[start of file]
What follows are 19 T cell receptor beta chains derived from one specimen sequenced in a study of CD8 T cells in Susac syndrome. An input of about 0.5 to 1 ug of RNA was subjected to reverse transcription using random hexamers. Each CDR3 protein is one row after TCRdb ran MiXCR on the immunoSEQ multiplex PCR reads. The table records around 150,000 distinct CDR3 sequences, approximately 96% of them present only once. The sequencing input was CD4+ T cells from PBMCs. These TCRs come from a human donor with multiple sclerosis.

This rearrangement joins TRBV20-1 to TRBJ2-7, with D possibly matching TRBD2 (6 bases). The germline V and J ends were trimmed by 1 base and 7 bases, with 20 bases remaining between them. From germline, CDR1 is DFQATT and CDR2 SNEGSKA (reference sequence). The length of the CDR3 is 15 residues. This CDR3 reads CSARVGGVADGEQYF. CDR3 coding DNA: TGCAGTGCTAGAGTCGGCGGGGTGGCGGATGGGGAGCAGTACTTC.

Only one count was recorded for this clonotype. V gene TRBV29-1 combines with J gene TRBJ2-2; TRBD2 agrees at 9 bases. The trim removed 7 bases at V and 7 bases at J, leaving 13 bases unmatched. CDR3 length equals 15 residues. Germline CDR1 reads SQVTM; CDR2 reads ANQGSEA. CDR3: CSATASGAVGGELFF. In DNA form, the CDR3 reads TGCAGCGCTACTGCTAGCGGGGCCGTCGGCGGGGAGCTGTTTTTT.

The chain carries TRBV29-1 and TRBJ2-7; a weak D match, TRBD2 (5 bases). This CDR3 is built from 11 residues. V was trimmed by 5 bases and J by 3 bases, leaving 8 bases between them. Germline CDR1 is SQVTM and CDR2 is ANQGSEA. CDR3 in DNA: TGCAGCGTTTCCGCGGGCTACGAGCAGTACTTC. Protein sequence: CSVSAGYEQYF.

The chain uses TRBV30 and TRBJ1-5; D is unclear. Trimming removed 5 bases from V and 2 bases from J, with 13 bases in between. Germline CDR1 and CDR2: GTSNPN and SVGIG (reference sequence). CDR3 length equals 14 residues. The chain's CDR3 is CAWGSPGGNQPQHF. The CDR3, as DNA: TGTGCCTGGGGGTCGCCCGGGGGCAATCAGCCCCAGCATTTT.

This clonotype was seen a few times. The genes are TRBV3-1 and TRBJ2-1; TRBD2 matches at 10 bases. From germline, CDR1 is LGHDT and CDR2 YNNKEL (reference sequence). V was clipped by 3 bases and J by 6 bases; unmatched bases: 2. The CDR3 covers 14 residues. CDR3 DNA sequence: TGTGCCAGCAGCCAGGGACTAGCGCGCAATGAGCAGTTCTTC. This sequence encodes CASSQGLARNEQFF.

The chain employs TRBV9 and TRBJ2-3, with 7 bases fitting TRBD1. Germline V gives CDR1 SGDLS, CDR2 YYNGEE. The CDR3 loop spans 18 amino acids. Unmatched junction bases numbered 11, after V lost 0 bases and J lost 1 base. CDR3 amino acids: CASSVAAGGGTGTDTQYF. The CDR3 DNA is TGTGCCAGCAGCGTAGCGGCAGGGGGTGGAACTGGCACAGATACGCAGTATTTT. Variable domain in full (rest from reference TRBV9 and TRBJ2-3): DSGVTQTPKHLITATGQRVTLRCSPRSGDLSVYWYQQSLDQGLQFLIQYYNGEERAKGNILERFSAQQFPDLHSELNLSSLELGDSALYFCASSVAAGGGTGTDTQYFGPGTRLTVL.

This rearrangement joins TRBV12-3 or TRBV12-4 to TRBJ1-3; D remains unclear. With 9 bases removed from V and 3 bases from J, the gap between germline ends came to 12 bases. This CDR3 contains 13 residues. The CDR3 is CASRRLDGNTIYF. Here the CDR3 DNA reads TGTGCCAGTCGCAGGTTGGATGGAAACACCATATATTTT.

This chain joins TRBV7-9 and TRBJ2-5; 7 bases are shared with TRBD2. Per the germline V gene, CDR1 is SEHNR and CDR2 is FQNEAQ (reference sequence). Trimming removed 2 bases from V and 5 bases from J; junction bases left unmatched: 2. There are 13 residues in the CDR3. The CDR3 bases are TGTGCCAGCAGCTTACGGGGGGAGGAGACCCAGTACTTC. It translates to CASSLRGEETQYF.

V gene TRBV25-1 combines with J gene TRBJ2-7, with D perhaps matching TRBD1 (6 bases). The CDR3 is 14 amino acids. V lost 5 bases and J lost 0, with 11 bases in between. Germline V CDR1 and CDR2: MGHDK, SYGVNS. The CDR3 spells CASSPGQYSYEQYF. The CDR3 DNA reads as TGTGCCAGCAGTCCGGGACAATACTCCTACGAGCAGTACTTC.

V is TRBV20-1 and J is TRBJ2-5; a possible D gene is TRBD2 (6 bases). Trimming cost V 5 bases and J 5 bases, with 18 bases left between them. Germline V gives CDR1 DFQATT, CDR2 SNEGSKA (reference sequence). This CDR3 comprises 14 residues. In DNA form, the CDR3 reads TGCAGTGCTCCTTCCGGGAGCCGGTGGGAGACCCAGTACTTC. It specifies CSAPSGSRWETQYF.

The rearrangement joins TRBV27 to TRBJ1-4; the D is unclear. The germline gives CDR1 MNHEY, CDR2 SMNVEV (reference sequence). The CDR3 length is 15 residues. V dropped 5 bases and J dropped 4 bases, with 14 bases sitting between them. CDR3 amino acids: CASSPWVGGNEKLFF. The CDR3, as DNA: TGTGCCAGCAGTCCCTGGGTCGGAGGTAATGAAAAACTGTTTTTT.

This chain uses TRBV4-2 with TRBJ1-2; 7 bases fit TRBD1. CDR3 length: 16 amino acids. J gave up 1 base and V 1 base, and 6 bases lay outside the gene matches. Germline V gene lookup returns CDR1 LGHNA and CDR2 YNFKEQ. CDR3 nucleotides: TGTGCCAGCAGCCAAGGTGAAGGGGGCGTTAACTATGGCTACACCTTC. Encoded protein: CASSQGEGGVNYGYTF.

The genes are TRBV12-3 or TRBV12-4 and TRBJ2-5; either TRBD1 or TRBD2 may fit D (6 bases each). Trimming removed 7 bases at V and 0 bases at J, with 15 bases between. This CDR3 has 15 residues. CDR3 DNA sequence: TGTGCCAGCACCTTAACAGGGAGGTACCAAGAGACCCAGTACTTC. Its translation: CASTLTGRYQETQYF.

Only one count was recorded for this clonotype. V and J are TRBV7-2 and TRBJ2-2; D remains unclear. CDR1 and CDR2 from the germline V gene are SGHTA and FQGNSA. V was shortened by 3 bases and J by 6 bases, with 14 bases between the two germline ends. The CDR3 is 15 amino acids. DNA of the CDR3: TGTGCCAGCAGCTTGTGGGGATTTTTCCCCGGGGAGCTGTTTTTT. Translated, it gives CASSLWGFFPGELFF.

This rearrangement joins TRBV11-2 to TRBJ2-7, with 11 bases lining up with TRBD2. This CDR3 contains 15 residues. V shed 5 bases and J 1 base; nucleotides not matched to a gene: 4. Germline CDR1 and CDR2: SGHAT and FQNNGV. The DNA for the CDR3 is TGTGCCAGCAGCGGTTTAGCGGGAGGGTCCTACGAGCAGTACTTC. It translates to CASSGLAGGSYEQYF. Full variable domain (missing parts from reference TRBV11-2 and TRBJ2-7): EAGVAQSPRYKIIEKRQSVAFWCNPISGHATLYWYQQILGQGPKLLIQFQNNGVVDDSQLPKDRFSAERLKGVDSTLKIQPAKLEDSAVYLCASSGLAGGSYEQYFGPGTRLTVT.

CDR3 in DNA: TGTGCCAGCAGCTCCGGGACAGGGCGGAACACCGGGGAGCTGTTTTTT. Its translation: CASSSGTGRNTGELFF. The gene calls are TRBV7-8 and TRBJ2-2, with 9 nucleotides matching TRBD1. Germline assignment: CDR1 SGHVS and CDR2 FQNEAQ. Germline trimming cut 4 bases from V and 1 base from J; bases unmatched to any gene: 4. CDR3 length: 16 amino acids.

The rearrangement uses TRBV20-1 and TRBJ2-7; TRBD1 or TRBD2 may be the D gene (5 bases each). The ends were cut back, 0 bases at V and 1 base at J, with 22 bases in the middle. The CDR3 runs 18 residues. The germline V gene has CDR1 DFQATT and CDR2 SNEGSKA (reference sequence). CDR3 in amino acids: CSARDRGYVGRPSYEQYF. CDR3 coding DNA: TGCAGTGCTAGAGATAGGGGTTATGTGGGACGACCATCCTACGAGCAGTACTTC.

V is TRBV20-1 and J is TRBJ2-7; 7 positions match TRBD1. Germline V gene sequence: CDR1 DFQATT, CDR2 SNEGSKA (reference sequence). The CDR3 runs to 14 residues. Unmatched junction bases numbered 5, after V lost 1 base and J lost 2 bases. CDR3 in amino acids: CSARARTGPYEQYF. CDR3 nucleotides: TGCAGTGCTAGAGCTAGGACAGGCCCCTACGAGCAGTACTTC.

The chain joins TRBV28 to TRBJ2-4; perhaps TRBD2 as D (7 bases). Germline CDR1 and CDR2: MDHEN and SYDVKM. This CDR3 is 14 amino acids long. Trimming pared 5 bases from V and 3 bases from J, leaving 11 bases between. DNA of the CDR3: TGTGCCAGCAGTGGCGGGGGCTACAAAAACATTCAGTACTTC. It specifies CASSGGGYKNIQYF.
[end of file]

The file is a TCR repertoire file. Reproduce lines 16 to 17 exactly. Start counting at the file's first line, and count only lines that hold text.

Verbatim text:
This rearrangement joins TRBV11-2 to TRBJ2-7, with 11 bases lining up with TRBD2. This CDR3 contains 15 residues. V shed 5 bases and J 1 base; nucleotides not matched to a gene: 4. Germline CDR1 and CDR2: SGHAT and FQNNGV. The DNA for the CDR3 is TGTGCCAGCAGCGGTTTAGCGGGAGGGTCCTACGAGCAGTACTTC. It translates to CASSGLAGGSYEQYF. Full variable domain (missing parts from reference TRBV11-2 and TRBJ2-7): EAGVAQSPRYKIIEKRQSVAFWCNPISGHATLYWYQQILGQGPKLLIQFQNNGVVDDSQLPKDRFSAERLKGVDSTLKIQPAKLEDSAVYLCASSGLAGGSYEQYFGPGTRLTVT.

CDR3 in DNA: TGTGCCAGCAGCTCCGGGACAGGGCGGAACACCGGGGAGCTGTTTTTT. Its translation: CASSSGTGRNTGELFF. The gene calls are TRBV7-8 and TRBJ2-2, with 9 nucleotides matching TRBD1. Germline assignment: CDR1 SGHVS and CDR2 FQNEAQ. Germline trimming cut 4 bases from V and 1 base from J; bases unmatched to any gene: 4. CDR3 length: 16 amino acids.